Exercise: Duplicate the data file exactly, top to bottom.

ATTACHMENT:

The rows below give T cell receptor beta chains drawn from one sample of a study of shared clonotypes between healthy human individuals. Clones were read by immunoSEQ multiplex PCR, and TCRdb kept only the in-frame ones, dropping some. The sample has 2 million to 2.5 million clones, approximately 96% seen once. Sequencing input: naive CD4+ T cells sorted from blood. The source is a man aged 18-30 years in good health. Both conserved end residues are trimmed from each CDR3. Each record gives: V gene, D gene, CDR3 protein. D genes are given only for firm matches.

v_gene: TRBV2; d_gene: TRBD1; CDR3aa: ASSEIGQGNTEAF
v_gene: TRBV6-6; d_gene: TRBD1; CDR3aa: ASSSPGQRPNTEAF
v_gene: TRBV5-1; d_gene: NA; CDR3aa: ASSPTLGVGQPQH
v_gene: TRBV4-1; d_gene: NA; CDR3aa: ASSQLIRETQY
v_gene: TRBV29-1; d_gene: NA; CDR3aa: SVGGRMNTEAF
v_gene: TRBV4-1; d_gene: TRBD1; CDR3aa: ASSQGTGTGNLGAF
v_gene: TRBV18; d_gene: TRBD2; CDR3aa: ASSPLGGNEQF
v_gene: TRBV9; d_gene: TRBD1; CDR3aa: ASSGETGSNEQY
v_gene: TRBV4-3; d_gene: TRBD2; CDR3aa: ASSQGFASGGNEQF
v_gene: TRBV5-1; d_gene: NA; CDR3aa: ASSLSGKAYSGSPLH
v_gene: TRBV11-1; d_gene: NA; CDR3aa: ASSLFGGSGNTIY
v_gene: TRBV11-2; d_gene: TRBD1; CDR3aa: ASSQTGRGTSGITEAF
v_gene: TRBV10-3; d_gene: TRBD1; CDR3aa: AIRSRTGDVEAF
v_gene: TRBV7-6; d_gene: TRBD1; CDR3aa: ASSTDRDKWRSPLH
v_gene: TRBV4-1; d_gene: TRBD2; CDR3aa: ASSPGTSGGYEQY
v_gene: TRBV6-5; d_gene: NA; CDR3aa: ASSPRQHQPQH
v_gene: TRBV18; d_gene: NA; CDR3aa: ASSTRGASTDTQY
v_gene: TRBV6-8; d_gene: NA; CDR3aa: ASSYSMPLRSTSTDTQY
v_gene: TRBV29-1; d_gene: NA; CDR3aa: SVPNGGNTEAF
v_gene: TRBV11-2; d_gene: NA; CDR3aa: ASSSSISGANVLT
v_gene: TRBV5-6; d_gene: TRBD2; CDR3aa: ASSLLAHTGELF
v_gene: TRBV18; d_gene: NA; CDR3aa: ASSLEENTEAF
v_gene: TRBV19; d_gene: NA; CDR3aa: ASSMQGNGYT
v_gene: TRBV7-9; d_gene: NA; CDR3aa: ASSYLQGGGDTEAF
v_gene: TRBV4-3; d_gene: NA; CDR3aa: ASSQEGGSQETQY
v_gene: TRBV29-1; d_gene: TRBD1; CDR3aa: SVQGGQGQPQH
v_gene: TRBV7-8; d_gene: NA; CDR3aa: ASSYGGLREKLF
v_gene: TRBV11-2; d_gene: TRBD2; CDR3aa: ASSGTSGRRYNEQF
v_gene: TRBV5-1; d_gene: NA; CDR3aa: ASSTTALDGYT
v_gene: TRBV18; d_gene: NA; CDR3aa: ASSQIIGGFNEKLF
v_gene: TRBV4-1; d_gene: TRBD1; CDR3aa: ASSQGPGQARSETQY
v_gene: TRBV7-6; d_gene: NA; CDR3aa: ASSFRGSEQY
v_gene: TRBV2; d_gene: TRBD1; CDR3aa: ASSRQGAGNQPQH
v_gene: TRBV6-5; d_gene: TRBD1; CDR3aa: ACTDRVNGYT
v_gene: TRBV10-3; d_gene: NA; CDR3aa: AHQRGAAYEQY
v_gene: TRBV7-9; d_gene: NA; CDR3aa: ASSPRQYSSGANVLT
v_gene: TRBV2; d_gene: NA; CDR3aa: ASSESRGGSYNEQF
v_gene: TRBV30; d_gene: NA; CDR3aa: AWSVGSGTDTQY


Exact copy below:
The rows below give T cell receptor beta chains drawn from one sample of a study of shared clonotypes between healthy human individuals. Clones were read by immunoSEQ multiplex PCR, and TCRdb kept only the in-frame ones, dropping some. The sample has 2 million to 2.5 million clones, approximately 96% seen once. Sequencing input: naive CD4+ T cells sorted from blood. The source is a man aged 18-30 years in good health. Both conserved end residues are trimmed from each CDR3. Each record gives: V gene, D gene, CDR3 protein. D genes are given only for firm matches.

v_gene: TRBV2; d_gene: TRBD1; CDR3aa: ASSEIGQGNTEAF
v_gene: TRBV6-6; d_gene: TRBD1; CDR3aa: ASSSPGQRPNTEAF
v_gene: TRBV5-1; d_gene: NA; CDR3aa: ASSPTLGVGQPQH
v_gene: TRBV4-1; d_gene: NA; CDR3aa: ASSQLIRETQY
v_gene: TRBV29-1; d_gene: NA; CDR3aa: SVGGRMNTEAF
v_gene: TRBV4-1; d_gene: TRBD1; CDR3aa: ASSQGTGTGNLGAF
v_gene: TRBV18; d_gene: TRBD2; CDR3aa: ASSPLGGNEQF
v_gene: TRBV9; d_gene: TRBD1; CDR3aa: ASSGETGSNEQY
v_gene: TRBV4-3; d_gene: TRBD2; CDR3aa: ASSQGFASGGNEQF
v_gene: TRBV5-1; d_gene: NA; CDR3aa: ASSLSGKAYSGSPLH
v_gene: TRBV11-1; d_gene: NA; CDR3aa: ASSLFGGSGNTIY
v_gene: TRBV11-2; d_gene: TRBD1; CDR3aa: ASSQTGRGTSGITEAF
v_gene: TRBV10-3; d_gene: TRBD1; CDR3aa: AIRSRTGDVEAF
v_gene: TRBV7-6; d_gene: TRBD1; CDR3aa: ASSTDRDKWRSPLH
v_gene: TRBV4-1; d_gene: TRBD2; CDR3aa: ASSPGTSGGYEQY
v_gene: TRBV6-5; d_gene: NA; CDR3aa: ASSPRQHQPQH
v_gene: TRBV18; d_gene: NA; CDR3aa: ASSTRGASTDTQY
v_gene: TRBV6-8; d_gene: NA; CDR3aa: ASSYSMPLRSTSTDTQY
v_gene: TRBV29-1; d_gene: NA; CDR3aa: SVPNGGNTEAF
v_gene: TRBV11-2; d_gene: NA; CDR3aa: ASSSSISGANVLT
v_gene: TRBV5-6; d_gene: TRBD2; CDR3aa: ASSLLAHTGELF
v_gene: TRBV18; d_gene: NA; CDR3aa: ASSLEENTEAF
v_gene: TRBV19; d_gene: NA; CDR3aa: ASSMQGNGYT
v_gene: TRBV7-9; d_gene: NA; CDR3aa: ASSYLQGGGDTEAF
v_gene: TRBV4-3; d_gene: NA; CDR3aa: ASSQEGGSQETQY
v_gene: TRBV29-1; d_gene: TRBD1; CDR3aa: SVQGGQGQPQH
v_gene: TRBV7-8; d_gene: NA; CDR3aa: ASSYGGLREKLF
v_gene: TRBV11-2; d_gene: TRBD2; CDR3aa: ASSGTSGRRYNEQF
v_gene: TRBV5-1; d_gene: NA; CDR3aa: ASSTTALDGYT
v_gene: TRBV18; d_gene: NA; CDR3aa: ASSQIIGGFNEKLF
v_gene: TRBV4-1; d_gene: TRBD1; CDR3aa: ASSQGPGQARSETQY
v_gene: TRBV7-6; d_gene: NA; CDR3aa: ASSFRGSEQY
v_gene: TRBV2; d_gene: TRBD1; CDR3aa: ASSRQGAGNQPQH
v_gene: TRBV6-5; d_gene: TRBD1; CDR3aa: ACTDRVNGYT
v_gene: TRBV10-3; d_gene: NA; CDR3aa: AHQRGAAYEQY
v_gene: TRBV7-9; d_gene: NA; CDR3aa: ASSPRQYSSGANVLT
v_gene: TRBV2; d_gene: NA; CDR3aa: ASSESRGGSYNEQF
v_gene: TRBV30; d_gene: NA; CDR3aa: AWSVGSGTDTQY